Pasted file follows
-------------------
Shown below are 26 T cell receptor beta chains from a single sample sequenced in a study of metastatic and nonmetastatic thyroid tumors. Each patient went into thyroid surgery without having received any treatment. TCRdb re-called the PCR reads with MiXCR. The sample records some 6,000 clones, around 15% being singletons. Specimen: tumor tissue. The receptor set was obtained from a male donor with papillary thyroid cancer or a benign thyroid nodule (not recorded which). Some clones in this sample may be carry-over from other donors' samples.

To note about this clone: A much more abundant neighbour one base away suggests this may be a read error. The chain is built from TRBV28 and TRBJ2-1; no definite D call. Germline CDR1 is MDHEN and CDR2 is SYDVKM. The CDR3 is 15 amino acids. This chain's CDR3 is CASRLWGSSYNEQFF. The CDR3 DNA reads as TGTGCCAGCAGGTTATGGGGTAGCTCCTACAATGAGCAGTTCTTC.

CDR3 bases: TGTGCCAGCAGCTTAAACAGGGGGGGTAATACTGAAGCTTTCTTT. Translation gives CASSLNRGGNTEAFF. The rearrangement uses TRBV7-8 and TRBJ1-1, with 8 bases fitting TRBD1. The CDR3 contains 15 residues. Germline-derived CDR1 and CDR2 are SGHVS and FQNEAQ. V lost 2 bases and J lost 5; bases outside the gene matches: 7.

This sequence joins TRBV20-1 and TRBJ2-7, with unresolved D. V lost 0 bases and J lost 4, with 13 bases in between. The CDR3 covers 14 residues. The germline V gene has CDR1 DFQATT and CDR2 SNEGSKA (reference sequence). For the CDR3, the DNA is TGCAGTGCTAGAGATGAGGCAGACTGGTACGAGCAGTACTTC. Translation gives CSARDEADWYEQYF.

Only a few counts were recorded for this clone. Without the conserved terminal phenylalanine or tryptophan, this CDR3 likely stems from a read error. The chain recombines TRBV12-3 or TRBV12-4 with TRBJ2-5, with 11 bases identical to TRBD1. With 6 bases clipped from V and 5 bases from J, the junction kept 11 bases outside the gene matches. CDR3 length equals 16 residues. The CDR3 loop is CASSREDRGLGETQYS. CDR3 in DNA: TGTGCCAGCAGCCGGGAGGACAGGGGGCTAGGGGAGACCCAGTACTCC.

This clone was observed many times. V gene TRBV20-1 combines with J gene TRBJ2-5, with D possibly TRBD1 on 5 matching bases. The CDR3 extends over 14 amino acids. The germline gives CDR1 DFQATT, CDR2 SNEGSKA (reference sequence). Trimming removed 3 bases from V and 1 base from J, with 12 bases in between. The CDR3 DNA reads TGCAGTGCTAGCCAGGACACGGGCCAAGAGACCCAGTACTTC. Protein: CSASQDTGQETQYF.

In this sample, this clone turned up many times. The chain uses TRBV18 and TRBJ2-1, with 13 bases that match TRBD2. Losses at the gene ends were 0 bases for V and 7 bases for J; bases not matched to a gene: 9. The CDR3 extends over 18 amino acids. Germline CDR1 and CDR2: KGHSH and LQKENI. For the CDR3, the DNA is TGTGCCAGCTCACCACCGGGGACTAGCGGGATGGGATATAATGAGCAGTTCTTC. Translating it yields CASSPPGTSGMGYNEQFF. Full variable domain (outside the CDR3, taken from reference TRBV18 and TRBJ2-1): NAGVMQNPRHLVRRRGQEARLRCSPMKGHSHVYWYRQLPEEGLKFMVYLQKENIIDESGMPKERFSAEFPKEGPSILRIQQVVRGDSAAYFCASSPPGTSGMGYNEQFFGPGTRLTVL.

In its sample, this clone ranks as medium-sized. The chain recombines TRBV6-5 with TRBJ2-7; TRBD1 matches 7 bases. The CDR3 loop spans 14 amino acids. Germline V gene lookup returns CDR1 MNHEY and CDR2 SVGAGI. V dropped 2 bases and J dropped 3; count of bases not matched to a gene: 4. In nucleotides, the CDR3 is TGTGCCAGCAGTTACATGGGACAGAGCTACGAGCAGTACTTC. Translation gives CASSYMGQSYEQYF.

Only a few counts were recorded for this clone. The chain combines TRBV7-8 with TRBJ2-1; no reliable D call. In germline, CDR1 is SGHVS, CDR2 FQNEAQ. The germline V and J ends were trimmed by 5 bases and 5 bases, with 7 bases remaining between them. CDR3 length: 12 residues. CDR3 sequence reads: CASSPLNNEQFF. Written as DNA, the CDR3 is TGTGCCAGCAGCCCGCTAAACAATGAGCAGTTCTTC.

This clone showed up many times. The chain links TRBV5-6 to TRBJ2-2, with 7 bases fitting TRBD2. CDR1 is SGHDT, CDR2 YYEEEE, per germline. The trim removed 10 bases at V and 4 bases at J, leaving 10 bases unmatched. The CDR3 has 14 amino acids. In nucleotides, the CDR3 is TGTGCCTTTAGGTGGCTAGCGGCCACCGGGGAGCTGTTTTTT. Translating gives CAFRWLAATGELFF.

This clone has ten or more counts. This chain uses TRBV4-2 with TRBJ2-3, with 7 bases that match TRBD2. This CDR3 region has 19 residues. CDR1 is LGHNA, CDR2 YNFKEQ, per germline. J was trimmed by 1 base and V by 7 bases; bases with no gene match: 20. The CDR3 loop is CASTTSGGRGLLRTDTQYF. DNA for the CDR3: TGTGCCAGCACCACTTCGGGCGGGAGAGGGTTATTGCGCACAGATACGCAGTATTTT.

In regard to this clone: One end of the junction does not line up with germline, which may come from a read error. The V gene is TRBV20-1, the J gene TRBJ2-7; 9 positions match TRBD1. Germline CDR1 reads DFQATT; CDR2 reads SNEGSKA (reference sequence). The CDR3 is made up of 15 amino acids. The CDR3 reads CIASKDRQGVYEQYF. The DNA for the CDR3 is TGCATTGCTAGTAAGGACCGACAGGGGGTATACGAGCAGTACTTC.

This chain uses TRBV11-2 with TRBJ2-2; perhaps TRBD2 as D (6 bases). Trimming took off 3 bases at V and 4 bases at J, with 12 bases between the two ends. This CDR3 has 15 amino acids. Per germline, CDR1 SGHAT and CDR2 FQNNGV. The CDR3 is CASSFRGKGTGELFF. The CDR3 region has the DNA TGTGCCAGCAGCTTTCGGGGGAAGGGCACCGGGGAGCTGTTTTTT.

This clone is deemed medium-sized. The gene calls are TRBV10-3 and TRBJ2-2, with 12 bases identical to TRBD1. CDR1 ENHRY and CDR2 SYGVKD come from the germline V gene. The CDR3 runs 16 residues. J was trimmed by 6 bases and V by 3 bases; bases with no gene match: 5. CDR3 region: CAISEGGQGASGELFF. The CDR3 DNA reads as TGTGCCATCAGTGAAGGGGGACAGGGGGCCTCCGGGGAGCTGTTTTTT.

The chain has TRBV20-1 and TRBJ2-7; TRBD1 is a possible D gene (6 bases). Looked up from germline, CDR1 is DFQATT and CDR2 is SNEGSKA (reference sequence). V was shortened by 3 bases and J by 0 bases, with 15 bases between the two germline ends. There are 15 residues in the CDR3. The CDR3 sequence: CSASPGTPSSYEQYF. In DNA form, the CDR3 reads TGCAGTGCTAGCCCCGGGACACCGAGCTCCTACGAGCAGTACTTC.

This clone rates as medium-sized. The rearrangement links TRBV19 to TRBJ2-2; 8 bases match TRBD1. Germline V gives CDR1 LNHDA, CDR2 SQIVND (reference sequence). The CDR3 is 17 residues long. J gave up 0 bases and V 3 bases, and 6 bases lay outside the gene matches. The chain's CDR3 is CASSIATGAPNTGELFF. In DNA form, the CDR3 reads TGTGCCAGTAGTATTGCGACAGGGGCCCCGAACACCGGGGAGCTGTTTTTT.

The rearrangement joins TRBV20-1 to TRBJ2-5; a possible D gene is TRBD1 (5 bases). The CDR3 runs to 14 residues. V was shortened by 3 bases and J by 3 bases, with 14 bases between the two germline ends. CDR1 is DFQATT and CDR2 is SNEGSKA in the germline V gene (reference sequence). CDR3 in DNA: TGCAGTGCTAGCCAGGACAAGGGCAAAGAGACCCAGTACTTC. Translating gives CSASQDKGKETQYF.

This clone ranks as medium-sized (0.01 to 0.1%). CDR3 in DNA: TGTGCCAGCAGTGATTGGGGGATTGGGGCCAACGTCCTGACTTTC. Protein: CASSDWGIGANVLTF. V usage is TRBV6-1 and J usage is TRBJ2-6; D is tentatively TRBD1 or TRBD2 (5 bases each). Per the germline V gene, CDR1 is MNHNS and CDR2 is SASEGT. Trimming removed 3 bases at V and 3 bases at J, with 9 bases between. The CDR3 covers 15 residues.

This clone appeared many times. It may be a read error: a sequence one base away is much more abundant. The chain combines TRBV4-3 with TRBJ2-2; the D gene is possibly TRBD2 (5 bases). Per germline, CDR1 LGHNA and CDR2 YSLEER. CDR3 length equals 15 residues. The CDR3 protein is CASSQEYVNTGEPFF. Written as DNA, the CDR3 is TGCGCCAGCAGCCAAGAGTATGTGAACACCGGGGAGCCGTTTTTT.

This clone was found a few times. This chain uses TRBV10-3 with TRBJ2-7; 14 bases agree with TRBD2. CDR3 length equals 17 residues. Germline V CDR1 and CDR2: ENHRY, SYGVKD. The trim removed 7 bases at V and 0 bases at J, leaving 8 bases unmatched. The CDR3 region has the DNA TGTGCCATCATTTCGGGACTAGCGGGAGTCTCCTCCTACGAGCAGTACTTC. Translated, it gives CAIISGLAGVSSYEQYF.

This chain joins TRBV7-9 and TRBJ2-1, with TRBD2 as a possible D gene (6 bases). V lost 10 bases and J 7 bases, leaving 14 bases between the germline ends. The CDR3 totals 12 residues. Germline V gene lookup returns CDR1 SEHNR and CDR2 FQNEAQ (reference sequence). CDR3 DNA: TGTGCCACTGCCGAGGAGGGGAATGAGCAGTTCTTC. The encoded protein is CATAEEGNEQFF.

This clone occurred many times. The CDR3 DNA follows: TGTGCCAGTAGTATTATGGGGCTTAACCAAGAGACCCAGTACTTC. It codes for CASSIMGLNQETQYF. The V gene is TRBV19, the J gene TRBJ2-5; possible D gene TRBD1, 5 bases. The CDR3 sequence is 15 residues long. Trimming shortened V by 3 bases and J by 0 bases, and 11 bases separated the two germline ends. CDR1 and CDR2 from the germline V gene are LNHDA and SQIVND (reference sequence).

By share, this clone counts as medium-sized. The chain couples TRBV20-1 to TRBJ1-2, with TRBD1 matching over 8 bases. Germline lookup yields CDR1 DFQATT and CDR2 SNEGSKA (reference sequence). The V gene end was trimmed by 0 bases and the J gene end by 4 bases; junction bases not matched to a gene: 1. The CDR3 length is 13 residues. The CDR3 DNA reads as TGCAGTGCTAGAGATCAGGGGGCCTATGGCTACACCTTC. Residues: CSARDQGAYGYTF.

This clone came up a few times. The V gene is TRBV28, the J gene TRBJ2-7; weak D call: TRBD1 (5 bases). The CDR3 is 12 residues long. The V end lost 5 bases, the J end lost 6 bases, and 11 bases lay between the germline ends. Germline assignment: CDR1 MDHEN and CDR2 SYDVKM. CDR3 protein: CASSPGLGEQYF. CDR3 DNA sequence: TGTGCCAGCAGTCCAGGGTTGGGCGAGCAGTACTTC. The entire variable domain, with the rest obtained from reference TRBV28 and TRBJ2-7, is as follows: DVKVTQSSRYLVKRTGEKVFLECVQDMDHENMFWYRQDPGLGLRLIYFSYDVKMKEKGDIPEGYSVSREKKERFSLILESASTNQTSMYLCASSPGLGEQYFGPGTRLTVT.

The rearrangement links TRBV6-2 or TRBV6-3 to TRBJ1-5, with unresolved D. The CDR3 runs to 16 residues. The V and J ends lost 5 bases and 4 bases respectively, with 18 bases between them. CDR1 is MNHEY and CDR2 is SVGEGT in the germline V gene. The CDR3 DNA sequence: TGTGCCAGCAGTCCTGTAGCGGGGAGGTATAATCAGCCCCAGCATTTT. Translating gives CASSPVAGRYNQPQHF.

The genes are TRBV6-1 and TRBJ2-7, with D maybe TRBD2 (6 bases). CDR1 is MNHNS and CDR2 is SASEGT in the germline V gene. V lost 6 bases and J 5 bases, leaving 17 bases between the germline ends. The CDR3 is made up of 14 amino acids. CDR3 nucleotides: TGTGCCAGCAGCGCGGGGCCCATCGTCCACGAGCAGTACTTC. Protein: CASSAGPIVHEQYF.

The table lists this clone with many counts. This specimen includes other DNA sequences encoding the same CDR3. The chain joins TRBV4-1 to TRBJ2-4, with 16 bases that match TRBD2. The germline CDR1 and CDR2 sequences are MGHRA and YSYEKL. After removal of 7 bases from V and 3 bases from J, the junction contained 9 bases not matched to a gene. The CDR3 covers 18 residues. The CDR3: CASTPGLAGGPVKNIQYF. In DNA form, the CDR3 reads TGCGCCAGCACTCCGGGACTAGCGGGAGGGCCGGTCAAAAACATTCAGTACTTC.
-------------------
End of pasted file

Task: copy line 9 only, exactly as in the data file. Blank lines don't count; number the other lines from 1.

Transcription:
Only a few counts were recorded for this clone. The chain combines TRBV7-8 with TRBJ2-1; no reliable D call. In germline, CDR1 is SGHVS, CDR2 FQNEAQ. The germline V and J ends were trimmed by 5 bases and 5 bases, with 7 bases remaining between them. CDR3 length: 12 residues. CDR3 sequence reads: CASSPLNNEQFF. Written as DNA, the CDR3 is TGTGCCAGCAGCCCGCTAAACAATGAGCAGTTCTTC.